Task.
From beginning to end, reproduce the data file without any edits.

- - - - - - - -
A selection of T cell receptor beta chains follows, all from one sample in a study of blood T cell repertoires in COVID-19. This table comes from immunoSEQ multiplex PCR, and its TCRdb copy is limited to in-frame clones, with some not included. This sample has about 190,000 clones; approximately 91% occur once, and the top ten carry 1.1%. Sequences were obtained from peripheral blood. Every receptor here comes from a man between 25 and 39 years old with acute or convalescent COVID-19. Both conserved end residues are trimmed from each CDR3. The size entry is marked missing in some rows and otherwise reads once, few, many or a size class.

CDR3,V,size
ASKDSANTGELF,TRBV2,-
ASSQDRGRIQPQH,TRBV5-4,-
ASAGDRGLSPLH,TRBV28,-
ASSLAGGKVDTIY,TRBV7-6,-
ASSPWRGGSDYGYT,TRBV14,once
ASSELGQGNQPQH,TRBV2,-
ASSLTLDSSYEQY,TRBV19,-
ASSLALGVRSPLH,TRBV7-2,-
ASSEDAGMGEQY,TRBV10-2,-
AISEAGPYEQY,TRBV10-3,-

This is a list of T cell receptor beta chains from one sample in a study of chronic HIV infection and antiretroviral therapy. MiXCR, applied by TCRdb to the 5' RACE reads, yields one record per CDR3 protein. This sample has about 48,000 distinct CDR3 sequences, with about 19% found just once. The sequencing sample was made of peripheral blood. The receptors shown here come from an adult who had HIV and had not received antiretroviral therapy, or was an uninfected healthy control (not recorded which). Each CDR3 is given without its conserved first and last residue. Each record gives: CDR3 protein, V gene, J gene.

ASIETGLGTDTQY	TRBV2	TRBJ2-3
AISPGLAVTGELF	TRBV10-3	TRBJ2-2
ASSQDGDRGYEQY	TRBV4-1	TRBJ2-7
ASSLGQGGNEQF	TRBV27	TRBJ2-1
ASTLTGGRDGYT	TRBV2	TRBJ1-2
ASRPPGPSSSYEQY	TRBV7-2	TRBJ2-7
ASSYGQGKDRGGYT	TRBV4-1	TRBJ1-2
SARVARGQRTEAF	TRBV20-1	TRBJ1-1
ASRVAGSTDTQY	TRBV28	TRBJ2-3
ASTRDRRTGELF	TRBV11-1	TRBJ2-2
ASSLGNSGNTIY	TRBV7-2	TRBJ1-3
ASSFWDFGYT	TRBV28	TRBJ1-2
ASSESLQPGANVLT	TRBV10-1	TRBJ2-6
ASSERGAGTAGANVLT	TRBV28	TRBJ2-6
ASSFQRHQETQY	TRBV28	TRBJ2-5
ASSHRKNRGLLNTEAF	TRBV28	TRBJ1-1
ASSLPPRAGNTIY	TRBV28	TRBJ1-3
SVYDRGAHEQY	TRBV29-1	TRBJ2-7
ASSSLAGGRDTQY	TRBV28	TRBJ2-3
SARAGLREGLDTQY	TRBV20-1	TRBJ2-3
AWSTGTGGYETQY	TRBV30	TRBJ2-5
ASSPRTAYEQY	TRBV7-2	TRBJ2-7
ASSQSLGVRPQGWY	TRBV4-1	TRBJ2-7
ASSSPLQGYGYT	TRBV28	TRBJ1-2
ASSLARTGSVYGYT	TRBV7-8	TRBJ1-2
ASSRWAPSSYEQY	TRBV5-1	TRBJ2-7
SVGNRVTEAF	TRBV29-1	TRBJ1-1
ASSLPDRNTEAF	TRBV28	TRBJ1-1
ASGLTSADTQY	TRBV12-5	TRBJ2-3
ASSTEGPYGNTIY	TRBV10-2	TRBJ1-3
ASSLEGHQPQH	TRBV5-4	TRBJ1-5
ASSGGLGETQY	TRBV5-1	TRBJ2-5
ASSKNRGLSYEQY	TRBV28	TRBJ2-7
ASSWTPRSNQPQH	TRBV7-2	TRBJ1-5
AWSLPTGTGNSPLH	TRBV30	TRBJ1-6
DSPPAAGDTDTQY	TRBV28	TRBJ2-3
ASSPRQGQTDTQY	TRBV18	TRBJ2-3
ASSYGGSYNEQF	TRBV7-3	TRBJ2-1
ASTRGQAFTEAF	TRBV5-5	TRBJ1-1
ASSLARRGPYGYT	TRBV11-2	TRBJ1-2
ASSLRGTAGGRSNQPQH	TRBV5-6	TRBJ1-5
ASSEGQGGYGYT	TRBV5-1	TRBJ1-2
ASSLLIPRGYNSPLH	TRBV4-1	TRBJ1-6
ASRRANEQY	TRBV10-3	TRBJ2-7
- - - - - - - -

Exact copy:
A selection of T cell receptor beta chains follows, all from one sample in a study of blood T cell repertoires in COVID-19. This table comes from immunoSEQ multiplex PCR, and its TCRdb copy is limited to in-frame clones, with some not included. This sample has about 190,000 clones; approximately 91% occur once, and the top ten carry 1.1%. Sequences were obtained from peripheral blood. Every receptor here comes from a man between 25 and 39 years old with acute or convalescent COVID-19. Both conserved end residues are trimmed from each CDR3. The size entry is marked missing in some rows and otherwise reads once, few, many or a size class.

CDR3,V,size
ASKDSANTGELF,TRBV2,-
ASSQDRGRIQPQH,TRBV5-4,-
ASAGDRGLSPLH,TRBV28,-
ASSLAGGKVDTIY,TRBV7-6,-
ASSPWRGGSDYGYT,TRBV14,once
ASSELGQGNQPQH,TRBV2,-
ASSLTLDSSYEQY,TRBV19,-
ASSLALGVRSPLH,TRBV7-2,-
ASSEDAGMGEQY,TRBV10-2,-
AISEAGPYEQY,TRBV10-3,-

This is a list of T cell receptor beta chains from one sample in a study of chronic HIV infection and antiretroviral therapy. MiXCR, applied by TCRdb to the 5' RACE reads, yields one record per CDR3 protein. This sample has about 48,000 distinct CDR3 sequences, with about 19% found just once. The sequencing sample was made of peripheral blood. The receptors shown here come from an adult who had HIV and had not received antiretroviral therapy, or was an uninfected healthy control (not recorded which). Each CDR3 is given without its conserved first and last residue. Each record gives: CDR3 protein, V gene, J gene.

ASIETGLGTDTQY	TRBV2	TRBJ2-3
AISPGLAVTGELF	TRBV10-3	TRBJ2-2
ASSQDGDRGYEQY	TRBV4-1	TRBJ2-7
ASSLGQGGNEQF	TRBV27	TRBJ2-1
ASTLTGGRDGYT	TRBV2	TRBJ1-2
ASRPPGPSSSYEQY	TRBV7-2	TRBJ2-7
ASSYGQGKDRGGYT	TRBV4-1	TRBJ1-2
SARVARGQRTEAF	TRBV20-1	TRBJ1-1
ASRVAGSTDTQY	TRBV28	TRBJ2-3
ASTRDRRTGELF	TRBV11-1	TRBJ2-2
ASSLGNSGNTIY	TRBV7-2	TRBJ1-3
ASSFWDFGYT	TRBV28	TRBJ1-2
ASSESLQPGANVLT	TRBV10-1	TRBJ2-6
ASSERGAGTAGANVLT	TRBV28	TRBJ2-6
ASSFQRHQETQY	TRBV28	TRBJ2-5
ASSHRKNRGLLNTEAF	TRBV28	TRBJ1-1
ASSLPPRAGNTIY	TRBV28	TRBJ1-3
SVYDRGAHEQY	TRBV29-1	TRBJ2-7
ASSSLAGGRDTQY	TRBV28	TRBJ2-3
SARAGLREGLDTQY	TRBV20-1	TRBJ2-3
AWSTGTGGYETQY	TRBV30	TRBJ2-5
ASSPRTAYEQY	TRBV7-2	TRBJ2-7
ASSQSLGVRPQGWY	TRBV4-1	TRBJ2-7
ASSSPLQGYGYT	TRBV28	TRBJ1-2
ASSLARTGSVYGYT	TRBV7-8	TRBJ1-2
ASSRWAPSSYEQY	TRBV5-1	TRBJ2-7
SVGNRVTEAF	TRBV29-1	TRBJ1-1
ASSLPDRNTEAF	TRBV28	TRBJ1-1
ASGLTSADTQY	TRBV12-5	TRBJ2-3
ASSTEGPYGNTIY	TRBV10-2	TRBJ1-3
ASSLEGHQPQH	TRBV5-4	TRBJ1-5
ASSGGLGETQY	TRBV5-1	TRBJ2-5
ASSKNRGLSYEQY	TRBV28	TRBJ2-7
ASSWTPRSNQPQH	TRBV7-2	TRBJ1-5
AWSLPTGTGNSPLH	TRBV30	TRBJ1-6
DSPPAAGDTDTQY	TRBV28	TRBJ2-3
ASSPRQGQTDTQY	TRBV18	TRBJ2-3
ASSYGGSYNEQF	TRBV7-3	TRBJ2-1
ASTRGQAFTEAF	TRBV5-5	TRBJ1-1
ASSLARRGPYGYT	TRBV11-2	TRBJ1-2
ASSLRGTAGGRSNQPQH	TRBV5-6	TRBJ1-5
ASSEGQGGYGYT	TRBV5-1	TRBJ1-2
ASSLLIPRGYNSPLH	TRBV4-1	TRBJ1-6
ASRRANEQY	TRBV10-3	TRBJ2-7